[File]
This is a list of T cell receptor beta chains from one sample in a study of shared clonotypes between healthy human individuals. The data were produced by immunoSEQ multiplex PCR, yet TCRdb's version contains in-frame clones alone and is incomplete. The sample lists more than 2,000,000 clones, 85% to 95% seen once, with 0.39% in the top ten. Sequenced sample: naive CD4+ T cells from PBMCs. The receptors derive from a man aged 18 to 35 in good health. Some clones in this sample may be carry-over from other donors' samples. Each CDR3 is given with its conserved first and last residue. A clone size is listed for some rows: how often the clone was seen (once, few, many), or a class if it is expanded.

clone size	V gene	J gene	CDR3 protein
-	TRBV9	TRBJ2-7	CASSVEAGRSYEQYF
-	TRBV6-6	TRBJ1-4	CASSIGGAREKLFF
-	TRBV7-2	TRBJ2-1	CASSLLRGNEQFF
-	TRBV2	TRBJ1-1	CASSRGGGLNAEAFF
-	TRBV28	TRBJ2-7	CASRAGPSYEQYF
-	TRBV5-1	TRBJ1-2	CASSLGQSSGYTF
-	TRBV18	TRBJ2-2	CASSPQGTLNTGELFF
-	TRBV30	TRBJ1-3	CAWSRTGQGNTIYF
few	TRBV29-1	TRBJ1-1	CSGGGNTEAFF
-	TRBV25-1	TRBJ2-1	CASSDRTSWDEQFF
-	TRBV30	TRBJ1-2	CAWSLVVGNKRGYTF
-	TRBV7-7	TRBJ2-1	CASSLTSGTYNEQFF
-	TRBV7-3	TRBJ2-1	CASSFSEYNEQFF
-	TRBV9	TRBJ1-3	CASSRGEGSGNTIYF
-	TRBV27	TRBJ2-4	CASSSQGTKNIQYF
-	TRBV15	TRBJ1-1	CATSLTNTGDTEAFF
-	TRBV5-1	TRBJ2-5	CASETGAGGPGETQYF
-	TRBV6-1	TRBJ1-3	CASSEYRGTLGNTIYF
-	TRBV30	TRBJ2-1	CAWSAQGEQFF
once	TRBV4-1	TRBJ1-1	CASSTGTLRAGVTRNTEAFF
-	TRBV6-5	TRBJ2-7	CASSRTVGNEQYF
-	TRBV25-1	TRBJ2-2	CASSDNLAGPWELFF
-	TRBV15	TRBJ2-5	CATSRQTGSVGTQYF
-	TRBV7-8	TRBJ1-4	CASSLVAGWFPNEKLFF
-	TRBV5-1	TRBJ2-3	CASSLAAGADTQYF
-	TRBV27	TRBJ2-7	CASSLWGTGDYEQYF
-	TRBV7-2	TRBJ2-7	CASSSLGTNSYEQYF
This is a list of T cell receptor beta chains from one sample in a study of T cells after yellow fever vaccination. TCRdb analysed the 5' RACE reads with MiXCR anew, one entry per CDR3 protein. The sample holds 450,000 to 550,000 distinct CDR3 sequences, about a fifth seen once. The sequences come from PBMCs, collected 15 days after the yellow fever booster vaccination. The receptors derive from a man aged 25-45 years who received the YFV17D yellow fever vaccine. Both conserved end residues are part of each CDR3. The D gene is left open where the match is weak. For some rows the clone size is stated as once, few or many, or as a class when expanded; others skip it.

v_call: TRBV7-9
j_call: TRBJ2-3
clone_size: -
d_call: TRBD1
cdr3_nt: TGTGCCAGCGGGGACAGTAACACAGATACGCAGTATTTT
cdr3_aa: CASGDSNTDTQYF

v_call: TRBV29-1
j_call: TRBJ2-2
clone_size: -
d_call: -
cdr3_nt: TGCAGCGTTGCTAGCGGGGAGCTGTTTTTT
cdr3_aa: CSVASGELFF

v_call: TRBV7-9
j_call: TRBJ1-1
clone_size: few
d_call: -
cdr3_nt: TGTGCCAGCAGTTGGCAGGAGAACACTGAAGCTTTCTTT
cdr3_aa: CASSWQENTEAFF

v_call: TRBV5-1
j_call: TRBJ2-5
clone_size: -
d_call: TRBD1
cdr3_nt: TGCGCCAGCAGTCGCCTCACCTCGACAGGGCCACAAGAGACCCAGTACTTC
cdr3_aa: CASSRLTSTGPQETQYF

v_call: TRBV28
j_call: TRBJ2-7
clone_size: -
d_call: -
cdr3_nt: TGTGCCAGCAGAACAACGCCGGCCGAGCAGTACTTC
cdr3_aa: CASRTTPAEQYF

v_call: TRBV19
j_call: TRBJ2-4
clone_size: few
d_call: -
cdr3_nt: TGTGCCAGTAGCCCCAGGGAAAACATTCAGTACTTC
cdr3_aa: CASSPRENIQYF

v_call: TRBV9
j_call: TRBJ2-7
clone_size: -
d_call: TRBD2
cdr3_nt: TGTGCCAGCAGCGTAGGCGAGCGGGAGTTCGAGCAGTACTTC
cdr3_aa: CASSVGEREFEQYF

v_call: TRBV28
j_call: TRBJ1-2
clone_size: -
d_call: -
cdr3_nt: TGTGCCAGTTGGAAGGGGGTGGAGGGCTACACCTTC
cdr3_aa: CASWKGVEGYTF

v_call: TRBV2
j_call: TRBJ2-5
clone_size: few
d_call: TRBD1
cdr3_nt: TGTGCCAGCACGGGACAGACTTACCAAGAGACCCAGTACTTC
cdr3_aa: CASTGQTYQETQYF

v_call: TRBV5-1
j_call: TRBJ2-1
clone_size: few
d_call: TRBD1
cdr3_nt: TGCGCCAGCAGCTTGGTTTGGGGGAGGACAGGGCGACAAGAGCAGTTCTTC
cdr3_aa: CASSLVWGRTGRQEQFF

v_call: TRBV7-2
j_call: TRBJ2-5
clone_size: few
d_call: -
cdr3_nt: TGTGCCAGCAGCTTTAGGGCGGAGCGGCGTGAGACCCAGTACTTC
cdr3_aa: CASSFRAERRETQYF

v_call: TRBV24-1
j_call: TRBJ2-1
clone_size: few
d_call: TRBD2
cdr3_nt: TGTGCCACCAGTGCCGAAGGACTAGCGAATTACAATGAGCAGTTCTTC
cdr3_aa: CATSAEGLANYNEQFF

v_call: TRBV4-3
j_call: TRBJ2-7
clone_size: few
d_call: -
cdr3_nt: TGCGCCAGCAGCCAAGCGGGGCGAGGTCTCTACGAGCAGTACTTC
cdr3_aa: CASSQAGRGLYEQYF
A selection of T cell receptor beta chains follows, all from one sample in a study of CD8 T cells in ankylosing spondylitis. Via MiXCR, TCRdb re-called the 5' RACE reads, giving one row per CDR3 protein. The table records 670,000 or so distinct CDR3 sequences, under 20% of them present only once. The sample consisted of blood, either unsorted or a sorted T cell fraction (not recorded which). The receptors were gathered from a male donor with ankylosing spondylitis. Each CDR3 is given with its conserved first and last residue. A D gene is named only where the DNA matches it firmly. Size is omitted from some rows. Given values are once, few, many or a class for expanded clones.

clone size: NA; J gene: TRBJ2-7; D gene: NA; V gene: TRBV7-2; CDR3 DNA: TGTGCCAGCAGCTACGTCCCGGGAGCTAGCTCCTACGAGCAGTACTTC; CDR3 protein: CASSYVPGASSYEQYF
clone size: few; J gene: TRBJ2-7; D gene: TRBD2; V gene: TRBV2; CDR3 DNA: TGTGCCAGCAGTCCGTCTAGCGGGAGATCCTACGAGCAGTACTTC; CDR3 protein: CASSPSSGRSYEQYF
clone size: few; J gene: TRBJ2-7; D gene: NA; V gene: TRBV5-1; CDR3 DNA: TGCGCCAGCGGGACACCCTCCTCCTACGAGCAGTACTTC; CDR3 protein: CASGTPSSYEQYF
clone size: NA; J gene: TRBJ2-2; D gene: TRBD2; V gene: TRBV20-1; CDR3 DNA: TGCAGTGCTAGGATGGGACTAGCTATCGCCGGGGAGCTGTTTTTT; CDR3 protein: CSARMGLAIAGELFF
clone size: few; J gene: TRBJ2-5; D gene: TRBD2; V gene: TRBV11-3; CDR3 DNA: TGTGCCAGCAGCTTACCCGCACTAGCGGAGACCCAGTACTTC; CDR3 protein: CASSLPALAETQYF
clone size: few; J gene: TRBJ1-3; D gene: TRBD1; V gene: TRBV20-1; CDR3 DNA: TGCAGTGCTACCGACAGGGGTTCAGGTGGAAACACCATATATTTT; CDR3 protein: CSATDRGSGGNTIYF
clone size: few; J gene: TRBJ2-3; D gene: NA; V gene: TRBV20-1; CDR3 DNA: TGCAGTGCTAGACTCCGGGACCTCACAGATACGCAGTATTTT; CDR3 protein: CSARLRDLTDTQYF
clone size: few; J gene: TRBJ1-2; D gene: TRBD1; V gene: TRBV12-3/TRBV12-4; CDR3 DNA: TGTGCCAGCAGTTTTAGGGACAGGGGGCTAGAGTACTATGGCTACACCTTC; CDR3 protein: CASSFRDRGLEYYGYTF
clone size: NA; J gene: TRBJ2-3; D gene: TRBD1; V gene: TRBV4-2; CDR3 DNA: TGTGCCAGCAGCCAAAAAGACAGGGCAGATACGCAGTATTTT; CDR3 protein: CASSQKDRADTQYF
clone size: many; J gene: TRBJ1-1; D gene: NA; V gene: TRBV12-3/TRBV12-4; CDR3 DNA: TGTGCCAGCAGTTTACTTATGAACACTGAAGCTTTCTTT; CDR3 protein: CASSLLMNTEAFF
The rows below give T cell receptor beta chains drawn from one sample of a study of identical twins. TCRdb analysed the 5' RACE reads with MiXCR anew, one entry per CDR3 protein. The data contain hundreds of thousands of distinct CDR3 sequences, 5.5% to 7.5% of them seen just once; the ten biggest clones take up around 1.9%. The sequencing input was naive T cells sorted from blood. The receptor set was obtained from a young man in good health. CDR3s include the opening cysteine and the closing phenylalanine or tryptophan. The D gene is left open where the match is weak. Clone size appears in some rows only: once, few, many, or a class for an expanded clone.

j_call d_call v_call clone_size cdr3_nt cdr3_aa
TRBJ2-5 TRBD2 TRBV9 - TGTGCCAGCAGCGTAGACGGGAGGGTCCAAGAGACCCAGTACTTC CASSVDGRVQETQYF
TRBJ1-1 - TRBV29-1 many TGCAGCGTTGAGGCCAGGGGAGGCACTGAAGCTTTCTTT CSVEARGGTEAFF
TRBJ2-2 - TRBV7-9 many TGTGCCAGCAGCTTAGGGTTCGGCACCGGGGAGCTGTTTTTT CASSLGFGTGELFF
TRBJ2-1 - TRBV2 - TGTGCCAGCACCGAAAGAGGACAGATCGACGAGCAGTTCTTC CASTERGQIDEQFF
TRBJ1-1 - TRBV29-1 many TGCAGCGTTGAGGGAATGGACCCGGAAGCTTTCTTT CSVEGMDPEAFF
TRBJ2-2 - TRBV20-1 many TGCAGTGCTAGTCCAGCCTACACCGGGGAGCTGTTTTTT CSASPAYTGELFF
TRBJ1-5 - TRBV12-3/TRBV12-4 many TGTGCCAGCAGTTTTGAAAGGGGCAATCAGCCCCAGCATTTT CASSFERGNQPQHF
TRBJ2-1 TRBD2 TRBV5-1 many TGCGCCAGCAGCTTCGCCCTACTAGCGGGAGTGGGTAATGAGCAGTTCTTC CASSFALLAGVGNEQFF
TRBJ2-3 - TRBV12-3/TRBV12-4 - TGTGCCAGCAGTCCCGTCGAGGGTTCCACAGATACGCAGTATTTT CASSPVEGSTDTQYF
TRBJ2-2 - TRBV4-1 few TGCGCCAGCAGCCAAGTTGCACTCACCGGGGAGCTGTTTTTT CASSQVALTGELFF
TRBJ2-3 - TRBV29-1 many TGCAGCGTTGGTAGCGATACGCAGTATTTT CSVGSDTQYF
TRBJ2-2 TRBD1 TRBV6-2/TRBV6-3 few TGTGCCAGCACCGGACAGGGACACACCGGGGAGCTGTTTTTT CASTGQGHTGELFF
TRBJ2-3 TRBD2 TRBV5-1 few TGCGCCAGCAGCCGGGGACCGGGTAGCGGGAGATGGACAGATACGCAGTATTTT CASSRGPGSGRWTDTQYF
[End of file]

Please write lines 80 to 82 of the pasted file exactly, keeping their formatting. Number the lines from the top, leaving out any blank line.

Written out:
j_call: TRBJ2-5
clone_size: few
d_call: TRBD1